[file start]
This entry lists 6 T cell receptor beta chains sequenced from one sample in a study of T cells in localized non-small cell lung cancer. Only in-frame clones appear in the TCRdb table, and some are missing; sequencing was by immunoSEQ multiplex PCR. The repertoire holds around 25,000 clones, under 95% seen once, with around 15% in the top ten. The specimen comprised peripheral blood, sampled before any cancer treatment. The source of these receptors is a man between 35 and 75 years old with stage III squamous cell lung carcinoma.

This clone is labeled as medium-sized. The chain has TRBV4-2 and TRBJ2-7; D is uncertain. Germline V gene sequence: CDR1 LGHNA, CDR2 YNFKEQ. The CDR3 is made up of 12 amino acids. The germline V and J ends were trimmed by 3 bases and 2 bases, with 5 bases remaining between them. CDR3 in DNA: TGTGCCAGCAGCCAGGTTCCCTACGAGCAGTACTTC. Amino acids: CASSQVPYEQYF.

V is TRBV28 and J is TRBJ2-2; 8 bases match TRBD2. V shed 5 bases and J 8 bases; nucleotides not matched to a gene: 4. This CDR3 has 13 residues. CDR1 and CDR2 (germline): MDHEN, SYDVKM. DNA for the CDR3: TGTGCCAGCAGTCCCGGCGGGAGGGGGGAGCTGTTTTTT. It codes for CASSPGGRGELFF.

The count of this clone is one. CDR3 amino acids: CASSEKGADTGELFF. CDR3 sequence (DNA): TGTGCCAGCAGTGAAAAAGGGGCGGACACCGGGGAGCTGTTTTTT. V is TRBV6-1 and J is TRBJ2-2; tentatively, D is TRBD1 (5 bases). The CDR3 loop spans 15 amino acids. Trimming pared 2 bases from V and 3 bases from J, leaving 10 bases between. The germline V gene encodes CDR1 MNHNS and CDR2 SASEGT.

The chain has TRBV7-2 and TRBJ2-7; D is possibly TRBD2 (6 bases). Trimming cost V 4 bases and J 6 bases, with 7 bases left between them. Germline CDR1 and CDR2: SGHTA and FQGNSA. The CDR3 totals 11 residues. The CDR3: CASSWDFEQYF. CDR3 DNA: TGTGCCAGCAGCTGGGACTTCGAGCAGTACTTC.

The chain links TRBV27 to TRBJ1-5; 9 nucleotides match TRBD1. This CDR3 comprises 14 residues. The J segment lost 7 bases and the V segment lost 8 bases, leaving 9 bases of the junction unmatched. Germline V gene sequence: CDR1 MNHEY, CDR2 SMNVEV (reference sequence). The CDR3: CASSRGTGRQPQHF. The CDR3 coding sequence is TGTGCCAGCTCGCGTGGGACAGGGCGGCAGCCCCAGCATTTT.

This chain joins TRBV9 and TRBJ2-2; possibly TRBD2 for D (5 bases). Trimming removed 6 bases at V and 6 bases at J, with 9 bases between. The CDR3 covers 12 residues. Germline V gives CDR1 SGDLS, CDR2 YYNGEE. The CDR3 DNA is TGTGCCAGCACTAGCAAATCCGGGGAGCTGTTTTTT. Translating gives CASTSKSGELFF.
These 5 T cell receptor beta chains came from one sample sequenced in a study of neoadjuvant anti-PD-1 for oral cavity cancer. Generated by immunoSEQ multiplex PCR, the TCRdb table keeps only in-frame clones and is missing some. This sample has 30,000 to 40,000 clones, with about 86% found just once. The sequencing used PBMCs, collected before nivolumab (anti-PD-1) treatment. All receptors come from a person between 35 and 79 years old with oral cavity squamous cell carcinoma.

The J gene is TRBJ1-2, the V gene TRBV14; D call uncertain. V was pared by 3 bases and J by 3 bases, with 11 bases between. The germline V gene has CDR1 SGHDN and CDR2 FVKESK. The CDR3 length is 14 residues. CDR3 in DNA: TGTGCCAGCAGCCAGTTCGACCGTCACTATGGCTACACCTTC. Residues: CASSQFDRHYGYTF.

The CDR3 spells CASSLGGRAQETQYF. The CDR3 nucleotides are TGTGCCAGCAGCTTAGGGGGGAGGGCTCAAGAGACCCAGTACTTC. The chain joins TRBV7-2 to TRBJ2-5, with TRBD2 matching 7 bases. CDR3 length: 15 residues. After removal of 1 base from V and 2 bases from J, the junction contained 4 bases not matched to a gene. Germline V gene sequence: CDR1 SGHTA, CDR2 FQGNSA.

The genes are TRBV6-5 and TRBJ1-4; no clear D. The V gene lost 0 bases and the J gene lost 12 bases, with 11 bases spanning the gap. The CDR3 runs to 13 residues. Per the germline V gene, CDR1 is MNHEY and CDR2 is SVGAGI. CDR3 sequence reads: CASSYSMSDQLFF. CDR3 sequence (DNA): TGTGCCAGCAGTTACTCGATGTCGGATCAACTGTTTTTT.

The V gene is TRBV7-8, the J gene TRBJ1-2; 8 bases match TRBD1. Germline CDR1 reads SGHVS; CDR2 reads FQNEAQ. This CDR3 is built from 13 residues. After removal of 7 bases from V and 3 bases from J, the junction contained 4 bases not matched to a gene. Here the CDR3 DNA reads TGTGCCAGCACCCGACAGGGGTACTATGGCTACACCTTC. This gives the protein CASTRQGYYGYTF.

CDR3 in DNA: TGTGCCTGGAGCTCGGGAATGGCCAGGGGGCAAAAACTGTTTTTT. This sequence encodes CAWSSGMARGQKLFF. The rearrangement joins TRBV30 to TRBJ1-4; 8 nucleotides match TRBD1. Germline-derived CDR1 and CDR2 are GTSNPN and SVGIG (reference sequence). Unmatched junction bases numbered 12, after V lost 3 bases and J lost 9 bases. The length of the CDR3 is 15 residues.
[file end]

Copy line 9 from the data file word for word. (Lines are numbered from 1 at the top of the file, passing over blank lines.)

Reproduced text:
The J gene is TRBJ1-2, the V gene TRBV14; D call uncertain. V was pared by 3 bases and J by 3 bases, with 11 bases between. The germline V gene has CDR1 SGHDN and CDR2 FVKESK. The CDR3 length is 14 residues. CDR3 in DNA: TGTGCCAGCAGCCAGTTCGACCGTCACTATGGCTACACCTTC. Residues: CASSQFDRHYGYTF.